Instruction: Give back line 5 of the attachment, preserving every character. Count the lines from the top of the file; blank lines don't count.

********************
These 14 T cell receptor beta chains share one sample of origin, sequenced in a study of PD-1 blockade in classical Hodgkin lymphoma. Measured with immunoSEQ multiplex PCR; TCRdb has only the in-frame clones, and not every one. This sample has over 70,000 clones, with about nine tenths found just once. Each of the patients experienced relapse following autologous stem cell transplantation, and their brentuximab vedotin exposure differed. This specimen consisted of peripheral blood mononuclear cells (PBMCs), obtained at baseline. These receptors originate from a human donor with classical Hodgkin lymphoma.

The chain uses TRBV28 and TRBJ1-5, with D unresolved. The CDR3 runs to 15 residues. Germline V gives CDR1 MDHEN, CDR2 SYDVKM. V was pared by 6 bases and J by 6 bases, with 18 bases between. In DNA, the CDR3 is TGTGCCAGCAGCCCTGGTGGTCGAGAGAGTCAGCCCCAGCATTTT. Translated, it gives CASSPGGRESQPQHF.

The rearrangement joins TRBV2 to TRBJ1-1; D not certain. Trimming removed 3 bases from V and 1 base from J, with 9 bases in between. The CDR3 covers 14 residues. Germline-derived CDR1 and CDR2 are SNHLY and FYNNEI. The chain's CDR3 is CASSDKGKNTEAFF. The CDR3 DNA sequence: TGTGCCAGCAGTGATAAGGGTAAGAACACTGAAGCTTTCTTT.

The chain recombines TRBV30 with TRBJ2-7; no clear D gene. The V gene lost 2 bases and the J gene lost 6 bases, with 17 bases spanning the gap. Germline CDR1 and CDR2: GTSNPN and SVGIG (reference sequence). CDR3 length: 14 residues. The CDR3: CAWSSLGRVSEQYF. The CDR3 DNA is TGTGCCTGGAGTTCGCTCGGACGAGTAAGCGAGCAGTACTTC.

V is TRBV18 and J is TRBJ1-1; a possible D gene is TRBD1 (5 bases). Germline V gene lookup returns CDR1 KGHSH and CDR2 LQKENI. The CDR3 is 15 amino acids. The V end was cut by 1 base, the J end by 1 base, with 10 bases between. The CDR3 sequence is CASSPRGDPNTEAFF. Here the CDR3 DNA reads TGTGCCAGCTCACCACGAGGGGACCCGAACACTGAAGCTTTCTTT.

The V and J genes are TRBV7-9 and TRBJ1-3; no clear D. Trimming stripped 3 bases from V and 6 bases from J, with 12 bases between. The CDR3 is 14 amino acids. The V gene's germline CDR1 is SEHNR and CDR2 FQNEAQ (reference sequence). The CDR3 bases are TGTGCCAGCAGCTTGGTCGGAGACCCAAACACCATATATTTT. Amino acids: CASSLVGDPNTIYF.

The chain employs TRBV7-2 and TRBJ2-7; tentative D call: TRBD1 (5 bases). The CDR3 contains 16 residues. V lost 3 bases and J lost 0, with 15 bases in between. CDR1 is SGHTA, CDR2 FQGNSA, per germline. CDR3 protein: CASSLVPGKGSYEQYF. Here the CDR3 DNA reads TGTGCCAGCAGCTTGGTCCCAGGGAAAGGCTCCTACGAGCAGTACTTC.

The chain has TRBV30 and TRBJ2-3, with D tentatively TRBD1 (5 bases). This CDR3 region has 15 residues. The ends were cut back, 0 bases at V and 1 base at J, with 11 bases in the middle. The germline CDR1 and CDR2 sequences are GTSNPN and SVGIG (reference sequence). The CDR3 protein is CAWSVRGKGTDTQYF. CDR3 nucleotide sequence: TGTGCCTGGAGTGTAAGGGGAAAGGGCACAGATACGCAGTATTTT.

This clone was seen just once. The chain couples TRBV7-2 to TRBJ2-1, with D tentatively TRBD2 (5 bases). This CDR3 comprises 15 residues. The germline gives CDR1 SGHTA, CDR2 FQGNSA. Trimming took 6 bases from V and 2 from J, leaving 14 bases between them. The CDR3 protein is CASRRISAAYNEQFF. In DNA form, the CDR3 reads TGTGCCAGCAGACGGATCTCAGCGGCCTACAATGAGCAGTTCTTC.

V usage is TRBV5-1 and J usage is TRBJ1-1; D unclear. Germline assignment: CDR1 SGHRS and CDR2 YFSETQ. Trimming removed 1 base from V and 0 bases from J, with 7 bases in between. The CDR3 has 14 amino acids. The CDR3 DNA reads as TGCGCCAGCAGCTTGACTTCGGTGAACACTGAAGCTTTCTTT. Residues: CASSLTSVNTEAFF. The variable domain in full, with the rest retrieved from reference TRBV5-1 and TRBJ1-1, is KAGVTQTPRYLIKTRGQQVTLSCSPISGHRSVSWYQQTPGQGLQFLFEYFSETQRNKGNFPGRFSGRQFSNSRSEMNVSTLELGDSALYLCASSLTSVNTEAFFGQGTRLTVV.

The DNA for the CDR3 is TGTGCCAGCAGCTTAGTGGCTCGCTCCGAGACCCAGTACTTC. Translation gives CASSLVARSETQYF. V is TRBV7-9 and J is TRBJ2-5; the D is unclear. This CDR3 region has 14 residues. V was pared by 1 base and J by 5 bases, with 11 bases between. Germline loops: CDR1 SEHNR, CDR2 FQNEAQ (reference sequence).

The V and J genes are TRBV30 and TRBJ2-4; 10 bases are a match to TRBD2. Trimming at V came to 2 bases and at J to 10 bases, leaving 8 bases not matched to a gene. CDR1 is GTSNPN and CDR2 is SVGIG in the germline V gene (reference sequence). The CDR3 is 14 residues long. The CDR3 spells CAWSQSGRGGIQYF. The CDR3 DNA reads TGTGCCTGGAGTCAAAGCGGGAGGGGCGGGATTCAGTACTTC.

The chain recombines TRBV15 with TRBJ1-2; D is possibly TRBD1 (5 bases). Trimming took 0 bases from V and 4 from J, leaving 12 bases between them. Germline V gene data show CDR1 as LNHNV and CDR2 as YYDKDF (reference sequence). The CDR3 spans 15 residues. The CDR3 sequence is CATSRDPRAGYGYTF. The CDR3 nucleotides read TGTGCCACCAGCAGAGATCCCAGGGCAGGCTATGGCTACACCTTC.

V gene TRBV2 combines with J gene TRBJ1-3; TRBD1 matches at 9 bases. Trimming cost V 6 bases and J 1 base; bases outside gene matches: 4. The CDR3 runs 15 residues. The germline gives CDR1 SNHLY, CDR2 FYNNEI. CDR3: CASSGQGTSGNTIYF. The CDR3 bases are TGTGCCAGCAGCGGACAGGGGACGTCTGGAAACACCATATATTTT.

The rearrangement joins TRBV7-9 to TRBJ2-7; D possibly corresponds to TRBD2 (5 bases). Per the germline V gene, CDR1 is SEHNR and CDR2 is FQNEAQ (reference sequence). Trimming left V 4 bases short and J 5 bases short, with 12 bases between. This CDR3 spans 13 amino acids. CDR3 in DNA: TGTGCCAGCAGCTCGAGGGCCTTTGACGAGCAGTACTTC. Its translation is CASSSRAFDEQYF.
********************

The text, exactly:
V is TRBV18 and J is TRBJ1-1; a possible D gene is TRBD1 (5 bases). Germline V gene lookup returns CDR1 KGHSH and CDR2 LQKENI. The CDR3 is 15 amino acids. The V end was cut by 1 base, the J end by 1 base, with 10 bases between. The CDR3 sequence is CASSPRGDPNTEAFF. Here the CDR3 DNA reads TGTGCCAGCTCACCACGAGGGGACCCGAACACTGAAGCTTTCTTT.